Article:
“O’Leary is a diehard policy wonk, especially keen on anything that affects families or education. As Clinton’s Senate aide in 2001, she was at the center of No Child Left Behind—a once popular education initiative that has since soured in the public mind. ‘It was a really important moment,’ she says of the law, which Ted Kennedy crafted and George W. Bush signed. ‘When you look back at what happened, this was serious, bipartisan, constructive work. We were committed to high standards and helping states get there.”’

Ann OLeary

Ann O’Leary – Policy Runner Blog Mount Holyoake College 2016

O’Leary appears to be a heartfelt social liberal who had a key voice in promoting gay rights and paid maternity leave. However, besides her history with NCLB, she supports Common Core State Standards and says they were developed by state governors. She believes in standards based testing and supports privatizing public education with charter schools. She is a neoliberal from the Clinton wing of the Democratic Party. Her professional position and past actions provide strong evidence that she selected the members of the task force.

The CTF Work Product

To begin their work, the CTF received a series of reports on charter schools and their impacts from a variety of sources. Thurmond called this “an attempt to provide some level setting for members to establish a baseline of understanding and knowledge.” Once “level setting” was complete the CTF began brainstorming policy reform proposals. The task force was able to reach consensus on four proposals, reported majority voting support for seven proposals and two proposals did not receive majority support.

Proposals not receiving majority support reflect the impact of giving the charter industry a majority position on the task force.

A California law (Education Code 47605 [b]) states, “the governing board of the school district shall grant a charter for the operation of a school if it is satisfied that granting the charter is consistent with sound educational practice.” Because of the word “shall,” if the proposal is educationally sound few other considerations are relevant and the charter must be granted. The proposal was to replace the word “shall” with “may.” This change could add to the difficulty in obtaining a charter especially in districts already impacted by charters, therefore it failed. SSPI Thurmond wrote, “The proposal to change from ‘shall’ to ‘may’ failed by the narrowest of votes, with the majority position opposing the change.

A managed growth plan that would control growth in highly impacted districts like Los Angeles, San Diego and Oakland did not make it to a vote. Thurmond reported, “CTF members were invited to provide an alternative set of caveats for a managed growth plan, however CTF members could not agree on the conditions for limiting growth.”

Current charter school law requires using Academic Performance Index (API) testing data to determine whether a charter school has met the academic testing criteria for renewal. A proposal to update the charter law to reflect that API is no longer used got majority support but not consensus. Why?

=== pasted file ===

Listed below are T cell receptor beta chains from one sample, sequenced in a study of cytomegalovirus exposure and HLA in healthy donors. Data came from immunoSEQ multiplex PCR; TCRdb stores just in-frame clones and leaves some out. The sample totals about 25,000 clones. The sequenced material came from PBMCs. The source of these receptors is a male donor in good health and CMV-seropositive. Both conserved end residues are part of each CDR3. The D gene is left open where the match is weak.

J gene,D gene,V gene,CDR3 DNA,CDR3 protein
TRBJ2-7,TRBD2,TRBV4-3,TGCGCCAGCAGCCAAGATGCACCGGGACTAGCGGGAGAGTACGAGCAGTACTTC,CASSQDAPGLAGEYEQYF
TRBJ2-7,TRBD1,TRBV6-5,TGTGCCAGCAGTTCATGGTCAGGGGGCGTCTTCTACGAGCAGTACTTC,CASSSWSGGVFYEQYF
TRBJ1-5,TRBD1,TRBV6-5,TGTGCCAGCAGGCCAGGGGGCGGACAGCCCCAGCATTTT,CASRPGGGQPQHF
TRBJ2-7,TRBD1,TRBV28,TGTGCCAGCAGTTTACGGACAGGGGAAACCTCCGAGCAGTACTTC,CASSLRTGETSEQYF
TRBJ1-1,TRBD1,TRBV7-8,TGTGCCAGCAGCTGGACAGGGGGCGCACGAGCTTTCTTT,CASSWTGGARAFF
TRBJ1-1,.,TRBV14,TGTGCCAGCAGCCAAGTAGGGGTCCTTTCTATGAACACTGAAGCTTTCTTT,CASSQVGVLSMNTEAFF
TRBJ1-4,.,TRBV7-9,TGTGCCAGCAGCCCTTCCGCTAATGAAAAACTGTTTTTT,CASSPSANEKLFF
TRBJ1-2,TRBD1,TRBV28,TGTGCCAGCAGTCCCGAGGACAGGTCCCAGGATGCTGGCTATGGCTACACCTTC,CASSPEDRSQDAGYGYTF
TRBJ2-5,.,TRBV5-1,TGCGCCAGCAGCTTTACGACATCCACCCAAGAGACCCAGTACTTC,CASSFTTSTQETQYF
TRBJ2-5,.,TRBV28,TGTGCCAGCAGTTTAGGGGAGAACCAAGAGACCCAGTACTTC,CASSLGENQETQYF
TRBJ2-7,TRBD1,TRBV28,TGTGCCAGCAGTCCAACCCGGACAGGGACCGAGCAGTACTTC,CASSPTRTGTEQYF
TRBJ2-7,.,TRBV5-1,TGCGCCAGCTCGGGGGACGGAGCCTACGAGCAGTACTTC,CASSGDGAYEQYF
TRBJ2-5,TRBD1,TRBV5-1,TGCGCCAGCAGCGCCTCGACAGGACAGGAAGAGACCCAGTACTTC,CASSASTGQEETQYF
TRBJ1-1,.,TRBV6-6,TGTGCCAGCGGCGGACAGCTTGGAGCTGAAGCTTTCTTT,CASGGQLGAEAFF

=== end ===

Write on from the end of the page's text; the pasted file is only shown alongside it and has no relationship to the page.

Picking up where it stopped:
There was majority support for ending charter denial appeals to the state, limiting appeals to the county to errors by the district, prohibiting authorization of charters outside district boundaries, allowing fiscal impact to be considered in charter authorization and developing clearer authorization guidelines.

There was consensus agreement that the state department of education should not supervise charters and that school saturation, academic outcomes and statements of need should be part of the authorizing process. There was also consensus that districts losing students to charter schools should receive the same hold harmless provisions a district receives when a student moves out of the area. This $100,000,000 proposal would help mitigate some of the losses districts face when charters are expanding in their area.

The other two consensus proposals add thirty days to the time a district has to respond to a charter petition and create statewide authorizer standards and training.

Center on Reinventing Public Education (CRPE) is a Propaganda Mill

Scholar, Bruce Baker reviewed the three policy briefs by CRPE for the National Education Policy Center at the University of Colorado. His paper “Costs, Benefits, and Impact on School Districts (Center on Reinventing Public Education, May 2019)” begins,

“The Center on Reinventing Public Education (CRPE), based at the University of Washington, Bothell, recently released a series of three policy briefs on the financial impact of charter schools on nearby school districts in California. The briefs arrive at a time when a Task Force convened by California Gov. Gavin Newsom is deliberating on these exact matters. CRPE’s founder, Paul Hill, was a key source of testimony to the task force, serving as an expert viewed as ‘sympathetic to charter schools.”’

John Chubb’s and Terry Moe’s 1990 book, Politics, Markets, and America’s Schools, claimed that poor academic performance was “one of the prices Americans pay for choosing to exercise direct democratic control over their schools.”